I have to wonder where these two great goddesses might touch or even overlap each other. Nebt-het, goddess of death, guide to the souls of the passed and comforter to those mourning, and Hethert, lady of joy and love and music, in Her form of Hethert-Nut, the great cow of the night sky, upholder of the Sun Himself. Netjeru of the firmaments and all the souls and stars within them. Perhaps it was even Hethert-Nut Herself Who established that the house of the gods was within the sky, when She lifted Ra away from humanity on Earth so that He could watch from a safe distance.

And where Hemet mentions Nebt-het’s intimate connection to humanity, well, I cannot say that Hethert lacks such a connection – She, the Lady of love and pleasure and happiness, which we humans seek out and delight in! Hethert, Who ancient Egyptians praised as one of their foremost goddesses! And if Hethert is still a sky goddess in Her own right, especially in Her name of Hethert-Nut, then surely Nebt-het can also be part of the heavens without being distant from us. Besides, Nebt-het has been an Eye of Ra before, a fierce daughter of the sun, and all the Eyes have always been celestial, too.

So, perhaps it is not such a far stretch to see that Hethert-Nut and Nebt-het can meet in the darkness and depth of the sky, these ladies of life and death, sun and shadow.

edited to add:

According to the 2010 edition of the Nebt-het booklet mentioned above, there is, in fact, a syncretization of these goddesses! Hethert-Nebthet is listed as a Hierakonpolis Netjeru, and Nebthet-Hethert is the Lady of the House of the Sistrum, one of the Seven Hetherts/Hathors. The latter is especially fascinating to me, given that Nebt-het was the first deity I ever played music for, let alone created original music for!

And, from the preface to the 2010 edition, I now find these very relevant lines:

Nebt-het is the Lady of the House. The House is the sky, the place where ancestors shine down from as the twinkling stars, to watch all we do and guide us through our human lives.

Indeed, it looks like the sky is the common ground for Nebt-het, Hethert, and Nut, all the ladies Whom I call Mother. :)

The Blessing of Brigid

The Blessing of Brigid

From The Virtual Abbey:

Our celebrations, always full of spontaneity, are grounded in our own liturgical traditions. On Brigid’s day, we culminate with this song adapted from “The Blessing of Brigid” in Carmina Gadelica:

One group sings over and over:

I am under the shielding of Brigid each day,
I am under the shielding of Brigid each night.

While others sing in counterpart:

Brigid is my comrade-woman,
Brigid is my maker of song,
Brigid is my helping-woman,
my choicest of women,
my guide.

This is incredibly heartfelt and gorgeous.

PBP Fridays: B is for Brigid

PBP Fridays: B is for Brigid

Before I encountered Sekhmet, nigh six years ago, I was an avid lover of Celtic mythology (even if I wasn’t a very good student of it). The two gods Who stood out to me then were Lugh and Brigid, and I want to talk about Them both as part of the Pagan Blog Project… both to remember my time with Them and to do some more thorough research that I hadn’t done when I was younger.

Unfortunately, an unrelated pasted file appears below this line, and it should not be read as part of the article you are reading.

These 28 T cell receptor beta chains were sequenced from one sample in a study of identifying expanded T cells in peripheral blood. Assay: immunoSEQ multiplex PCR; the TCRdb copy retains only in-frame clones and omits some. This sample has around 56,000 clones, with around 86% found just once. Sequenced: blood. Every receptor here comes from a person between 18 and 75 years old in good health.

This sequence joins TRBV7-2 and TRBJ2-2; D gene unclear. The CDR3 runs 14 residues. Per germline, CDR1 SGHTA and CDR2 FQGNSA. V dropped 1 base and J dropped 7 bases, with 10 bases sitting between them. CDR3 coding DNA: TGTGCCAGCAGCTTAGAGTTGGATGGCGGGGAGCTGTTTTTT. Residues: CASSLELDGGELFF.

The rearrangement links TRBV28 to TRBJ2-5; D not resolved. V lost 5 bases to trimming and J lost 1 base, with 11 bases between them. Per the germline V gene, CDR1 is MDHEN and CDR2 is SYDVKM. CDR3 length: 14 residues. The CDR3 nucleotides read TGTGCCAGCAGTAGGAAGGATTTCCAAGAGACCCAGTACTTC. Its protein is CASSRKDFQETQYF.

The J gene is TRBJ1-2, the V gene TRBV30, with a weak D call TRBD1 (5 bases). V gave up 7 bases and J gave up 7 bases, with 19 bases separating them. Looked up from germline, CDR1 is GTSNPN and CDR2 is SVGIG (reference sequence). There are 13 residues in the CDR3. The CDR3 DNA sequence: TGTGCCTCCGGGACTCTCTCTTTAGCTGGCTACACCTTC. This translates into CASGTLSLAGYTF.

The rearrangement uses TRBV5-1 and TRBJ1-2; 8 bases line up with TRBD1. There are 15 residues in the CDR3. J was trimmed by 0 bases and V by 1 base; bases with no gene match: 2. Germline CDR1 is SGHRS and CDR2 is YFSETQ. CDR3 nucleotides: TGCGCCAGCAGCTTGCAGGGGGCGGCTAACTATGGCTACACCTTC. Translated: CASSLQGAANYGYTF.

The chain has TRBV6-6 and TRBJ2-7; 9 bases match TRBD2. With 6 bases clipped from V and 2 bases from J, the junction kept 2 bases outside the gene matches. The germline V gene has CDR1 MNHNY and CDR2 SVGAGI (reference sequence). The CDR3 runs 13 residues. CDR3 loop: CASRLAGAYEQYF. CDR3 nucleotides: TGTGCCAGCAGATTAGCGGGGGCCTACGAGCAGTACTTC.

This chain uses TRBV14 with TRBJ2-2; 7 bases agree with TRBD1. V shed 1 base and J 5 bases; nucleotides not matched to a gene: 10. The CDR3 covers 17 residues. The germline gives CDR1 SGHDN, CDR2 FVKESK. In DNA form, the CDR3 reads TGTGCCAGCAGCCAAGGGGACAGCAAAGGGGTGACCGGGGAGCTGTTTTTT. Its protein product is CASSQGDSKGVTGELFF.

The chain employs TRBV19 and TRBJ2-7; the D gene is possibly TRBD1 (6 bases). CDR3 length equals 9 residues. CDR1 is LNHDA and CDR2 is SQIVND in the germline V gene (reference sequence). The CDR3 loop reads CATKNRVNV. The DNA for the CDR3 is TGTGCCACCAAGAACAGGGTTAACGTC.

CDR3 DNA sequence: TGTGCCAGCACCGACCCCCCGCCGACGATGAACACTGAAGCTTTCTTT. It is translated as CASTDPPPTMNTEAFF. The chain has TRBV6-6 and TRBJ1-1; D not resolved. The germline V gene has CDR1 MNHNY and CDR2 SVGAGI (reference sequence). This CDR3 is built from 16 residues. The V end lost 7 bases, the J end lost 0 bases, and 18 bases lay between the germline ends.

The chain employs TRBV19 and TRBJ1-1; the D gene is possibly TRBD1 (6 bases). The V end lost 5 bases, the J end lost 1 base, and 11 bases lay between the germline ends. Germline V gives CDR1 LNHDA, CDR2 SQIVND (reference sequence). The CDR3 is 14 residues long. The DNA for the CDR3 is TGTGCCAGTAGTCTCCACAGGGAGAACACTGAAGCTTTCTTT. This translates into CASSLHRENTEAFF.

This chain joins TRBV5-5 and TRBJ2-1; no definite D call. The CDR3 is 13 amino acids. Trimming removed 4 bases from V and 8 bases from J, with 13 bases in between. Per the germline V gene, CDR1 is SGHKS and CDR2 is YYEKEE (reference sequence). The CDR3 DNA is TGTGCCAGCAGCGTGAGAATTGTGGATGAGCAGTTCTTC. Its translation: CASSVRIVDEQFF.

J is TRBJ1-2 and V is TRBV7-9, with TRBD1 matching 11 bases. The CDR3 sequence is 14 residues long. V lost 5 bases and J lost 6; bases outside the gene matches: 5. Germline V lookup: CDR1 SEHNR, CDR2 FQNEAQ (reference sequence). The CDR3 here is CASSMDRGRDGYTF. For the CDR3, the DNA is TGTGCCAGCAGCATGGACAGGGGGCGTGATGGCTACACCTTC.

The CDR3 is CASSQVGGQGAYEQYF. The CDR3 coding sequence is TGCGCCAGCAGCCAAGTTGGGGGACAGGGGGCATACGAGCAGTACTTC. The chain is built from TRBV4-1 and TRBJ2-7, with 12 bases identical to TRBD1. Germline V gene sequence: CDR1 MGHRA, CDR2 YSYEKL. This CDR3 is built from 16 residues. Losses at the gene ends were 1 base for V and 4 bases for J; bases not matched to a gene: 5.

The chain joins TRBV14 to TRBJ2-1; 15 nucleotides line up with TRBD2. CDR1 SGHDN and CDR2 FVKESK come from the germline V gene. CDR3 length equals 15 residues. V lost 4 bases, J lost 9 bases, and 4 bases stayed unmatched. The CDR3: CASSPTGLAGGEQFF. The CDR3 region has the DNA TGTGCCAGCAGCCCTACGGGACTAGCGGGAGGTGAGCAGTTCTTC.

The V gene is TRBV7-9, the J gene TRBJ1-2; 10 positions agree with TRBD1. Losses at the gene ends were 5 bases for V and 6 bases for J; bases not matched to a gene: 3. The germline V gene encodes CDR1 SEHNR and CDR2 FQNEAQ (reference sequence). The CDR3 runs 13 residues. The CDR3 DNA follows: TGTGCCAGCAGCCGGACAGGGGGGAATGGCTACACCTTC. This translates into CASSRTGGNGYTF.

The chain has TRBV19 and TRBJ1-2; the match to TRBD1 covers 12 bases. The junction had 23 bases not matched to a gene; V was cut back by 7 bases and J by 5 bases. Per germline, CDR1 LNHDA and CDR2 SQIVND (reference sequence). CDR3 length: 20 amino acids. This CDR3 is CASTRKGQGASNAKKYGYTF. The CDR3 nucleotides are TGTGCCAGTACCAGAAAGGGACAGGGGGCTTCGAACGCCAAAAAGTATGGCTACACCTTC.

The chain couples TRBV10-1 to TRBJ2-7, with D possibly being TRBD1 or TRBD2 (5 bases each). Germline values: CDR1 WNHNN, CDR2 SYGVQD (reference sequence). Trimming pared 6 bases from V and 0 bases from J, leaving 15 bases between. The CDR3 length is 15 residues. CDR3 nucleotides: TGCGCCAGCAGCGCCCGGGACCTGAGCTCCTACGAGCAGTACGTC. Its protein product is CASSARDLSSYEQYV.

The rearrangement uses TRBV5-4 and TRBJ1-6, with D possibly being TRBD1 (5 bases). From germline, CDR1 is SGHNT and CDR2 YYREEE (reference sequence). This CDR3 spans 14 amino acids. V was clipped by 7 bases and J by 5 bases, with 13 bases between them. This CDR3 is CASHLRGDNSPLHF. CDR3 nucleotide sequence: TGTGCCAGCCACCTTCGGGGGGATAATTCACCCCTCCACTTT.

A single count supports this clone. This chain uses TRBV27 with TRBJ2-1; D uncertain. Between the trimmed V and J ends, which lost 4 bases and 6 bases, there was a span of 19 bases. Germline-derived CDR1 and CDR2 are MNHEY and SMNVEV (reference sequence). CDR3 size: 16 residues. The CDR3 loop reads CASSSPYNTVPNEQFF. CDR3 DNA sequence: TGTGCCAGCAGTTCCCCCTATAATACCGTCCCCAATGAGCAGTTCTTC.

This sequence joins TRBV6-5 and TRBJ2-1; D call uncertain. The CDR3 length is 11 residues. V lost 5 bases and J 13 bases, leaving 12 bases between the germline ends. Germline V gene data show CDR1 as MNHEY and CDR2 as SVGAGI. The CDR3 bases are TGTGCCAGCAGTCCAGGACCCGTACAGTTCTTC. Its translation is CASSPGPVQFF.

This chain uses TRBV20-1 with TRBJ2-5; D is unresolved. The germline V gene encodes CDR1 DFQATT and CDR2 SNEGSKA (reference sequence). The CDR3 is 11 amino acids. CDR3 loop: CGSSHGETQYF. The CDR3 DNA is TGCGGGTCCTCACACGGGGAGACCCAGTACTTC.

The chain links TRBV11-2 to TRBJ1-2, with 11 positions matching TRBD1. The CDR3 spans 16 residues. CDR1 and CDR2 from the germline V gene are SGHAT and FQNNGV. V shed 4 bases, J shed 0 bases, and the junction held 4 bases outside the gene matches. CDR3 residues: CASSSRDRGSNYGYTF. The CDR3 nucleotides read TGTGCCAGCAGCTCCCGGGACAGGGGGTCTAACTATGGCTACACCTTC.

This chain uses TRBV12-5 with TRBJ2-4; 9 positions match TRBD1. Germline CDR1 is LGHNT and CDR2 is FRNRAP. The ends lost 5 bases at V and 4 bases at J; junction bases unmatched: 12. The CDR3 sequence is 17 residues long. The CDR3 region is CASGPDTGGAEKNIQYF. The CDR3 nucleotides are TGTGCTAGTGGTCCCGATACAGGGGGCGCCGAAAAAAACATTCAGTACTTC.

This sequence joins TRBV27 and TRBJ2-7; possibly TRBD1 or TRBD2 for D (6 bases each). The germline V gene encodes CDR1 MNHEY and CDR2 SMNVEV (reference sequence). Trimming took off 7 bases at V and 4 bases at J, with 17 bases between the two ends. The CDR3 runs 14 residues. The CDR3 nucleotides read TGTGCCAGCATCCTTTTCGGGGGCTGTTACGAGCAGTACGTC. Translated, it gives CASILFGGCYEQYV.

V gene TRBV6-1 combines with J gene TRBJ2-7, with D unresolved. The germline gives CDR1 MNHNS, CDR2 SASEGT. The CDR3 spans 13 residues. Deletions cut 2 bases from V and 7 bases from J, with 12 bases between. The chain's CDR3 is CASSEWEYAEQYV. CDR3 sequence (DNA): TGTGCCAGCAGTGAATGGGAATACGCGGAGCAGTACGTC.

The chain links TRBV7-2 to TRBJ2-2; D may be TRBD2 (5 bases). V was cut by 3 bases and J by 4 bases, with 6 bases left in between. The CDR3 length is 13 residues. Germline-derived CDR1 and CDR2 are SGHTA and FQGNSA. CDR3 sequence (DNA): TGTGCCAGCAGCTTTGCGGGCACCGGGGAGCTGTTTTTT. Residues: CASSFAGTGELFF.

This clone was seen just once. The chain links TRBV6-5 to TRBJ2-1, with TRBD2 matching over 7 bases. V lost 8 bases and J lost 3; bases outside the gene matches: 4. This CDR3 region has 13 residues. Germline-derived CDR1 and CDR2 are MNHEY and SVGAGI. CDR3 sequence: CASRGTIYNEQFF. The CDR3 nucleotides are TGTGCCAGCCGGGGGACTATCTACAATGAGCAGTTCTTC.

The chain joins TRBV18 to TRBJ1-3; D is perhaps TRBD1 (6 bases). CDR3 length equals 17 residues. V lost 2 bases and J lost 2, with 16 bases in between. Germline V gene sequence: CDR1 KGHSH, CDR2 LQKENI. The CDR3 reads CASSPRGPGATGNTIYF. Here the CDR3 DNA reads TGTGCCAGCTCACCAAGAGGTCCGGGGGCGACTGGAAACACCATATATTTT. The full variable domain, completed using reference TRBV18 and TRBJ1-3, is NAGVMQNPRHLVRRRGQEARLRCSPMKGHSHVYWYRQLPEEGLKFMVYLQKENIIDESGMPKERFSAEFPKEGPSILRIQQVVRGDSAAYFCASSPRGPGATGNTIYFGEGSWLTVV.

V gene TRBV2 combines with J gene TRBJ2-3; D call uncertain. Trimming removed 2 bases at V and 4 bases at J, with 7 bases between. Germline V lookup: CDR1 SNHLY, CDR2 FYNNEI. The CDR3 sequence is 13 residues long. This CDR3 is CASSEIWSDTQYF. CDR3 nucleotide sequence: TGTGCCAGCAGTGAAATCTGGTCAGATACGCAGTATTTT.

In fact, I think I’m going to cover the research portion with the same Cliffs Notes format as I’ve used for Nit and Nebt-het so far.


– poetry
– healing
– smithing
– fire
– all high things
— high-rising flames, highlands, hill forts, upland areas
— wisdom, excellence, perfection, intelligence, druidic knowledge
— skill in warfare, craftsmanship, medicine
—— goddess of warriors without status
– home and hearth
— protection thereof
—— protects livestock
— fertility and prosperity
—— aids women, especially in conception and childbirth
– holy wells and rivers
– goddess of the land (who would be married to the king)
— bringer of spring


– daughter of the Dagda + one of the Tuatha De Danann, a poet
– wife of Bres of the Formorians
– mother of Ruadan
– had two sisters of the same name: one was a goddess of healing, one a goddess of poetry, one a goddess of smithing
– half-sister to Cermait, Aengus, Midir, Bobd Derg
– owns two oxen, Fe and Men
– owns the “king of boars,” Torc Triath
– owns the “king of sheep,” Cirb
– equated to Minerva and Athena
– related to St. Brigid


– “Brigid” means “exalted one.”
– “Breo-saighit” means “a fiery arrow.”
– Other names/spellings: Brigit, Brighid, Brid, Bridget, Brighde/Bride, Fraid, Brigindu, Brigantia, Braga, Braganca, Brigantis, Bregenz, Bidang


– Invented keening when mourning for Her son, who was killed in battle.
– Invented a whistle used for night travel.
– Her day is February 2, both St. Brigid’s Day and Imbolc/Imbolg.
– “At Luxeuil in the Saône valley of eastern France, … Bricta is specifically identified as the consort of Luxovius, a god of healing and light which may be cognate with Lug.”

Lady Augusta Gregory (Gods and Fighting Men, 1904):

[She is] a woman of poetry, and poets worshipped her, for her sway was very great and very noble. And she was a woman of healing along with that, and a woman of smith’s work, and it was she first made the whistle for calling one to another through the night. And the one side of her face was ugly, but the other side was very comely. And the meaning of her name was Breo-saighit, a fiery arrow.